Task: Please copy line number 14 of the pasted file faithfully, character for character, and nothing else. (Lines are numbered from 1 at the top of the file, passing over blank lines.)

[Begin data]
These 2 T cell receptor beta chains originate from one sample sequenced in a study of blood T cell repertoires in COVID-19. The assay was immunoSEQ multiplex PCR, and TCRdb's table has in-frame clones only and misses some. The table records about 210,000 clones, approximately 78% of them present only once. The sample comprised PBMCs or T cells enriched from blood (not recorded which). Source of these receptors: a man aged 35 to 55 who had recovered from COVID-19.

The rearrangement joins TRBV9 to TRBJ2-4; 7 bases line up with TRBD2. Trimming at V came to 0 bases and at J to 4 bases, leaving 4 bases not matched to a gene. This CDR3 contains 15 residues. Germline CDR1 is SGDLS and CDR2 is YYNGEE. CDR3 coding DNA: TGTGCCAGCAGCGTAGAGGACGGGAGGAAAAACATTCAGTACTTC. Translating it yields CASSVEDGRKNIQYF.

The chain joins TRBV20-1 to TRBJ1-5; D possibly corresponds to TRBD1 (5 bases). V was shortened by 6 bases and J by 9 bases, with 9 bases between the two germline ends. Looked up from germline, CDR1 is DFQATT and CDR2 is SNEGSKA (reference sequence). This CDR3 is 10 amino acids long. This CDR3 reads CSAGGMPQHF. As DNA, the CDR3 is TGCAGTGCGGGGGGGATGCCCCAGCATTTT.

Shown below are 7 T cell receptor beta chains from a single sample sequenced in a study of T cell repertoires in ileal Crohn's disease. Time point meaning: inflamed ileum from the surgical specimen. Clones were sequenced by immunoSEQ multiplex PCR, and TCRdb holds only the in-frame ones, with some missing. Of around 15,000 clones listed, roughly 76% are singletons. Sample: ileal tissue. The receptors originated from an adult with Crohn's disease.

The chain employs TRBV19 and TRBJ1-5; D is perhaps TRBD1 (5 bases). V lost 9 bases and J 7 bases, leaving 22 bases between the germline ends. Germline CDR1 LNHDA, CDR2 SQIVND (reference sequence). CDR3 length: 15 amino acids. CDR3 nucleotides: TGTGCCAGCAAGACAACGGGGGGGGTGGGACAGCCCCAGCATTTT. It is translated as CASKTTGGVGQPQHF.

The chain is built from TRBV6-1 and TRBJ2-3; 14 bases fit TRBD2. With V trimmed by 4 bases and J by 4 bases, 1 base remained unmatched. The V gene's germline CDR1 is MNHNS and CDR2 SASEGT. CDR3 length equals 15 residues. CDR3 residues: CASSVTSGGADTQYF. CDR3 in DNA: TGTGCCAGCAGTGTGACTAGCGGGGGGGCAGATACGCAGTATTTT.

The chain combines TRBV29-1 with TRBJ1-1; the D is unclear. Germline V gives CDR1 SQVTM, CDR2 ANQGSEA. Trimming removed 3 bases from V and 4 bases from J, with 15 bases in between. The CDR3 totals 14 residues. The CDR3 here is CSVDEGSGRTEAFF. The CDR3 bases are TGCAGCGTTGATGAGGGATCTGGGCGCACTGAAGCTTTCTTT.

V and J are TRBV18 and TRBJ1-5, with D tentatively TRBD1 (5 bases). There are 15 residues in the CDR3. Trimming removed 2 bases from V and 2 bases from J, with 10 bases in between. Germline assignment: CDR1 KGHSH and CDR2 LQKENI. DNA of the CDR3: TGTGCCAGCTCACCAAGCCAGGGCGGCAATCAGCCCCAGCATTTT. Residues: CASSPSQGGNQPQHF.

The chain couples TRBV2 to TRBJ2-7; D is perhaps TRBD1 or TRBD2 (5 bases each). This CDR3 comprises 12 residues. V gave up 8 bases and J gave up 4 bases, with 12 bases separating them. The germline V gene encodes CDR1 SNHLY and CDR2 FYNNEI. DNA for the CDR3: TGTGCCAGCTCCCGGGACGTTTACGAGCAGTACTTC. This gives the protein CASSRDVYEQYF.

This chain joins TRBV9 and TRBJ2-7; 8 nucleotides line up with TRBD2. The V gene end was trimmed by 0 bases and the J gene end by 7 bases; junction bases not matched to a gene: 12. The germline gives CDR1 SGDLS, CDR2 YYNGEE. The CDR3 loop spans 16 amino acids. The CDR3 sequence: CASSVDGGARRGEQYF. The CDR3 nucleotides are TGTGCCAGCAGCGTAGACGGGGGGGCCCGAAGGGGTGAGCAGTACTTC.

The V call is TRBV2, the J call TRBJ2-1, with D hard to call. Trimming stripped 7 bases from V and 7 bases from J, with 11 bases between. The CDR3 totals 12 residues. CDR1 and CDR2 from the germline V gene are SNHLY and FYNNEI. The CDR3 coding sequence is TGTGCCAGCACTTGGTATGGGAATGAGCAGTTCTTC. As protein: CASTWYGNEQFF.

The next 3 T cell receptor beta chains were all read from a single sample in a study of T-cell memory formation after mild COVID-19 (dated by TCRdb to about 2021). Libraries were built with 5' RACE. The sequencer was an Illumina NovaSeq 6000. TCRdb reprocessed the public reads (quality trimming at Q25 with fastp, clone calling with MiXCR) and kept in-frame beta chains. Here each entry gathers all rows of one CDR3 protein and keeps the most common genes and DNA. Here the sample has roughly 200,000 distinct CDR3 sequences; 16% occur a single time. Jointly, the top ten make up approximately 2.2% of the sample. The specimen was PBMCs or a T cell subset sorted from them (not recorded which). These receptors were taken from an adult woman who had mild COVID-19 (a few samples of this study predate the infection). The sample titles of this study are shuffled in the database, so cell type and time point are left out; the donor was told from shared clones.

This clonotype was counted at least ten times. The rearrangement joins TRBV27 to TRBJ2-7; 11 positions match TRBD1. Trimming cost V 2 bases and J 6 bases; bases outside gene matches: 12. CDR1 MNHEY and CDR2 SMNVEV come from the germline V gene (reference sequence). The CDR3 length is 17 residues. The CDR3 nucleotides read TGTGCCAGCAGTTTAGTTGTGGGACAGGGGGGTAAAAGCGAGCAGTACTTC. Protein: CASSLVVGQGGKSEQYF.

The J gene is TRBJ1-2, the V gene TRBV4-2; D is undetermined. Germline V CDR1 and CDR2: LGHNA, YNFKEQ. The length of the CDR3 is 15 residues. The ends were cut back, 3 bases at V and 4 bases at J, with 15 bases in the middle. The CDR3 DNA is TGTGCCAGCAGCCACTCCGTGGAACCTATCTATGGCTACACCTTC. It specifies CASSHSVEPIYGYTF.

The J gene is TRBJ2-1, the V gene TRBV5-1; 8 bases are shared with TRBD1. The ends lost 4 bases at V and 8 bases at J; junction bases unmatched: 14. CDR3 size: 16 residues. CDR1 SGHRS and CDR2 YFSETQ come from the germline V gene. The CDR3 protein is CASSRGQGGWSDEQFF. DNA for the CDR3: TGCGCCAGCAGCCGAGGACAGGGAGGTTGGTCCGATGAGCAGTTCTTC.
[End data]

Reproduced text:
The J gene is TRBJ1-2, the V gene TRBV4-2; D is undetermined. Germline V CDR1 and CDR2: LGHNA, YNFKEQ. The length of the CDR3 is 15 residues. The ends were cut back, 3 bases at V and 4 bases at J, with 15 bases in the middle. The CDR3 DNA is TGTGCCAGCAGCCACTCCGTGGAACCTATCTATGGCTACACCTTC. It specifies CASSHSVEPIYGYTF.